Private capital is booming in the Asia-Pacific, and so is sustainable investing. The region now leads the world in bringing these two investment strands together, with a strong emphasis on shared values between private asset owners and managers.
As the adoption of environmental, social, and governance (ESG) factors in Asia Pacific (APAC) investing gathers pace, so has demand for professionals experienced in executing these practices. Finding people who can help drive sustainability remains a challenge, but given the importance of ESG to younger investors – and potential employees – it will be increasingly vital to do so.
The growing appeal of ESG
According to the BNP Paribas ESG Global Survey 2021, about 60% of investors in APAC have been integrating ESG for less than 3 years, compared to 30% in Europe and 44% in North America.
However, that is quickly changing; ESG is becoming more mainstream. Our survey shows that in two years, 37% of investors in the region will consider ESG as central to or a necessity in their investment strategy, a twofold increase from 15% currently. There are several reasons for this uptick in ESG adoption in Asia.
First, as investors, both globally and in APAC, learn that competitive returns can be generated through sustainable investments, attracting capital will become harder without ESG adoption.
Second, young people are actively seeking investments that align with their values. Millennials, who make up almost 25% of the Asian population, are twice as likely to consider investing in companies that target social or environmental outcomes.
Additionally, Asia is seeing a top-down effect, with smaller firms following in the footsteps of larger, high-profile funds that have adopted and integrated ESG investing. Investors are also increasingly aligning with the UN’s Sustainable Development Goals (SDGs) and showing a growing appetite for sustainability-linked products like green bonds.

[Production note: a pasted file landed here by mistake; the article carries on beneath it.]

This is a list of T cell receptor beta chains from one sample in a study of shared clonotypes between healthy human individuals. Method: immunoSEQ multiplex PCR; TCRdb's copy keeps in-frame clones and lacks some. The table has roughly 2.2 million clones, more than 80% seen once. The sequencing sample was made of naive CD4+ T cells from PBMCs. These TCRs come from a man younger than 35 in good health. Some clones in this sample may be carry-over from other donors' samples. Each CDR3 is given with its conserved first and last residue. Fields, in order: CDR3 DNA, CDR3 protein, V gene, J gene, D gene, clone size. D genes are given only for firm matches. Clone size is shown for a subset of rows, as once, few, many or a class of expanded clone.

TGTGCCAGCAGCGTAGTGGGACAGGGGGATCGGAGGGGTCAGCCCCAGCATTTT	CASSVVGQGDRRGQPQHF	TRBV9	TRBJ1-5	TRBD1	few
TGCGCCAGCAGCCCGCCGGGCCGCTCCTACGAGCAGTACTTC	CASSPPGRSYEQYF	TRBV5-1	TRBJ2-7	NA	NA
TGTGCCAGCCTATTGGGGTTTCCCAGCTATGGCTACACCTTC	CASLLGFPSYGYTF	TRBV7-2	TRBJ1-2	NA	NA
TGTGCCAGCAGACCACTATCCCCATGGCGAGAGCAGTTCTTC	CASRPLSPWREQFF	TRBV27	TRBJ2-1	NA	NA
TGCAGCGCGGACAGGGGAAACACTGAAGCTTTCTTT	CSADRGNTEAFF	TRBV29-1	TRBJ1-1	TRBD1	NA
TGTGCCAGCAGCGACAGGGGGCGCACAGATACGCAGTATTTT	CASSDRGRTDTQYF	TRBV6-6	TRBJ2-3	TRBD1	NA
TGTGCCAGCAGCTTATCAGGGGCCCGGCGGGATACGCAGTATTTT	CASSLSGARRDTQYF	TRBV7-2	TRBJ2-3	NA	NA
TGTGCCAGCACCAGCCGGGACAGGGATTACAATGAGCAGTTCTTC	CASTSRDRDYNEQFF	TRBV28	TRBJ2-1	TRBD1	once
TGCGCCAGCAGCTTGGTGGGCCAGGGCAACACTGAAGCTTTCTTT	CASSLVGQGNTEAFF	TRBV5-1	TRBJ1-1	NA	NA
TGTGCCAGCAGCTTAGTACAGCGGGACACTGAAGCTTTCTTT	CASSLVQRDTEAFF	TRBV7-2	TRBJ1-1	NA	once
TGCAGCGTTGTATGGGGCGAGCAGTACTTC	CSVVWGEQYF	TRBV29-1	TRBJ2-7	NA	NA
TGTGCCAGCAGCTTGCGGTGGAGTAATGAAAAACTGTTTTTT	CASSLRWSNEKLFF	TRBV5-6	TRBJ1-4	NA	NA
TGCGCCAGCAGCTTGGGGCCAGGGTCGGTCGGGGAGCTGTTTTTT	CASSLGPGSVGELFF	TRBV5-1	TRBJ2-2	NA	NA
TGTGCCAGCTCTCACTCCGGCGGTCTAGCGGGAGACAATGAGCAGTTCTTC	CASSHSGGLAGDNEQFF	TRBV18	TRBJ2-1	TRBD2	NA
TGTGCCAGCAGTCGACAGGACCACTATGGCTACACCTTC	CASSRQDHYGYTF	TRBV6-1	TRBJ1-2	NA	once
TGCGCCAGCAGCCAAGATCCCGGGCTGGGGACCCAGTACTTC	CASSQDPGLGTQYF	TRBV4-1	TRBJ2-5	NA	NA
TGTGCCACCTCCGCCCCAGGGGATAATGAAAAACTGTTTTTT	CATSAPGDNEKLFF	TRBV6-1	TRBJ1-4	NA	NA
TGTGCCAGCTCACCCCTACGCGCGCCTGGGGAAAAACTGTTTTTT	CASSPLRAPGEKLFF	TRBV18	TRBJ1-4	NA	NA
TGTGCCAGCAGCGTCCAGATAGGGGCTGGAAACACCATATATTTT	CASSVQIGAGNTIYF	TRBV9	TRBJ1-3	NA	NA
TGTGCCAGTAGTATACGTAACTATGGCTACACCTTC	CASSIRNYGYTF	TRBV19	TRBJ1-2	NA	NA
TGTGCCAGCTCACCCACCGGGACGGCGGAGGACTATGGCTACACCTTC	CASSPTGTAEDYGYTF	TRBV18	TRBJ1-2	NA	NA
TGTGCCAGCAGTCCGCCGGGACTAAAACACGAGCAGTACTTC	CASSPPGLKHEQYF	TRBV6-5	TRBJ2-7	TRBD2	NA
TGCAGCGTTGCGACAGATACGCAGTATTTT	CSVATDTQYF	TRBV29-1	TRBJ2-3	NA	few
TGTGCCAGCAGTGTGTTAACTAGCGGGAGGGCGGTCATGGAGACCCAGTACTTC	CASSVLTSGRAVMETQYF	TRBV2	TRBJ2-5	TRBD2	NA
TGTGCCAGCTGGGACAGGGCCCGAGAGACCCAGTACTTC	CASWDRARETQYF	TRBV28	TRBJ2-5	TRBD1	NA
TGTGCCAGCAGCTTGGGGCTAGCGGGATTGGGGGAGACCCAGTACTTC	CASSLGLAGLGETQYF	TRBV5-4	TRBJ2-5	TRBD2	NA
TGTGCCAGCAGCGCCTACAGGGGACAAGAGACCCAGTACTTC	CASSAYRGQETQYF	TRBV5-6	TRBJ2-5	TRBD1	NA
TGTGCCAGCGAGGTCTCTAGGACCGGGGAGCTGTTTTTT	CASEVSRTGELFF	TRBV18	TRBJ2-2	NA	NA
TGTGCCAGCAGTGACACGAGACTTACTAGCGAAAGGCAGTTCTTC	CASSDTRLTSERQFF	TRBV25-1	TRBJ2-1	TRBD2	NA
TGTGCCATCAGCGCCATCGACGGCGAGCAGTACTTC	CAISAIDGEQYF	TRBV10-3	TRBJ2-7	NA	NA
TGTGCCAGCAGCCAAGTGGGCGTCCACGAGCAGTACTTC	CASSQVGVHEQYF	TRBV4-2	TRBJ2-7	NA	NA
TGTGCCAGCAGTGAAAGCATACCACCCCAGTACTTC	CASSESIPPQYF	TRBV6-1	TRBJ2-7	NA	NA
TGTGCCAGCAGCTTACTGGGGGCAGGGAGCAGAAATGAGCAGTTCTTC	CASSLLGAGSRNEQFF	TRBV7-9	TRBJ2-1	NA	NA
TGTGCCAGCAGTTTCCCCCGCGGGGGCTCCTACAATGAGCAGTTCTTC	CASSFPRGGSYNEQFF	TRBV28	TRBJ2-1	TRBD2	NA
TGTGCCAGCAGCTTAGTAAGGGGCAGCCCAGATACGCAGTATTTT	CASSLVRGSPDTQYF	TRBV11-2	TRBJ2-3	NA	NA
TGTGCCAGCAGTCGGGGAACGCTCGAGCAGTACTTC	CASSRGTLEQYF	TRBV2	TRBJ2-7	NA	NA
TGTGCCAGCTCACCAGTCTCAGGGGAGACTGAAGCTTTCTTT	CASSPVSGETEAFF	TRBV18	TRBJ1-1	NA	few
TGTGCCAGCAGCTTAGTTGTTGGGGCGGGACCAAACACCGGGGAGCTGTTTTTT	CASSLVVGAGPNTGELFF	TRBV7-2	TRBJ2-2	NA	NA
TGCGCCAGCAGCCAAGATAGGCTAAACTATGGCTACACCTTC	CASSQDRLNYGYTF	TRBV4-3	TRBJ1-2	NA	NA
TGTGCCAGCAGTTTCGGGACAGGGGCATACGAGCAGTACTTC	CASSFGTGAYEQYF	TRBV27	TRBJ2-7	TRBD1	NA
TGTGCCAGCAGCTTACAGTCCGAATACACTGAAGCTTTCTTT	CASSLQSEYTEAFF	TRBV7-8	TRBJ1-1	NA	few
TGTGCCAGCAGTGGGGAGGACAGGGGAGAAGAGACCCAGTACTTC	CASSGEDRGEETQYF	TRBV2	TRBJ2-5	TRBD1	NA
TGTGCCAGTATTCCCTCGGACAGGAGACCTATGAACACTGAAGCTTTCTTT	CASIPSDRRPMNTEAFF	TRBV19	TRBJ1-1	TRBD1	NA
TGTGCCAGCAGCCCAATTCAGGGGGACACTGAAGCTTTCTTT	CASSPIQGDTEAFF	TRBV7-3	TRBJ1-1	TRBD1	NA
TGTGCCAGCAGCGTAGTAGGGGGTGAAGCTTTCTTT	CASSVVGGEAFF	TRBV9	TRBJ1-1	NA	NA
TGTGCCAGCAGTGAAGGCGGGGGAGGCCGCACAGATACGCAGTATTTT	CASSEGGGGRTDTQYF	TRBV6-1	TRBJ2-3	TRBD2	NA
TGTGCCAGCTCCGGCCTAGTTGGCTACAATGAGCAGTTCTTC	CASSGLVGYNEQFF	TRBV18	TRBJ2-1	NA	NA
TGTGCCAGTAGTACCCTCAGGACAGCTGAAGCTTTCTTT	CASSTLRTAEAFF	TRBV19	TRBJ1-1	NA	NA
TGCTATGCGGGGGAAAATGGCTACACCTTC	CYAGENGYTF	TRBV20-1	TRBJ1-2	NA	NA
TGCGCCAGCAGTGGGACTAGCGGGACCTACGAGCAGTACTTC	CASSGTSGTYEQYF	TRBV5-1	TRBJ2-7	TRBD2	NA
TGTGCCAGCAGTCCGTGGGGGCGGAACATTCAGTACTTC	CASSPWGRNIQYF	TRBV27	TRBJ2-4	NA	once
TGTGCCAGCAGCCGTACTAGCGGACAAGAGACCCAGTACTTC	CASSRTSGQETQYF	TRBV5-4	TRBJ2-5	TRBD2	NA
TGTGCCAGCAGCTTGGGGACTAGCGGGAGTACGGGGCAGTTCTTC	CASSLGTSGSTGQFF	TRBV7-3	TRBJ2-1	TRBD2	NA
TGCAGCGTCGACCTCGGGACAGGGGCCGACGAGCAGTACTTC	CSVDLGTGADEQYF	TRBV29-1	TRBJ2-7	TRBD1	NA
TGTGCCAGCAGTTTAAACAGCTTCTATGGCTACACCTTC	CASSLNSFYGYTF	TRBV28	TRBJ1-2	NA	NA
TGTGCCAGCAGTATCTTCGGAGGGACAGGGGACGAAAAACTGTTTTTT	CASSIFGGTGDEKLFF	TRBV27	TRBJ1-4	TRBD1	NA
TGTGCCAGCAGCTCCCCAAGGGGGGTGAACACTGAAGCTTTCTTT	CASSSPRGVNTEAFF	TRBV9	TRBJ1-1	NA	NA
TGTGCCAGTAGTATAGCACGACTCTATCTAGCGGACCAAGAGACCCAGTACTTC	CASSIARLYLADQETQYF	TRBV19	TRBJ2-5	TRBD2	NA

The war for talent
These factors point towards the rising need for individuals with ESG expertise to help firms integrate ESG principles into their strategy to meet different data management, reporting and data assessment needs.
However, identifying investment professionals with the right skillset is not simple. In some ways, it’s a Catch-22 situation: firms need experts to grow their ESG investment strategy but these experts are hard to come by, which in turn slows down its broader implementation.
A shortage of ESG experts has also driven some organisations to depend on a handful of outsourced professionals. Our survey shows that about 7% of APAC investors are likely to hire external consultants to manage their ESG strategy, compared with just 3% in the rest of the world.
“Effective ESG fund managers in Asia need to have a hybrid profile; they must have a handle on the data science, along with a robust understanding of business, investment strategy, and the region,” says Jules Bottlaender, Head of Sustainable Finance, Asia Pacific at BNP Paribas Securities Services. “It is hard to find a strong candidate, but also equally challenging to attract them to firms in early stages of ESG adoption.”
In fact, as more and more investment professionals become mindful of their employers’ commitments to sustainability, 10% of APAC investors say attracting talent was among the top three reasons for incorporating ESG factors into investment decision-making.
Still, there is cause for optimism. As ESG momentum ramps up in APAC, regional expertise in the field is also bound to grow. In the meantime, as organisations in APAC compete for top ESG talent, they will need to make themselves as attractive as possible, focusing on embedding ESG investing into their businesses.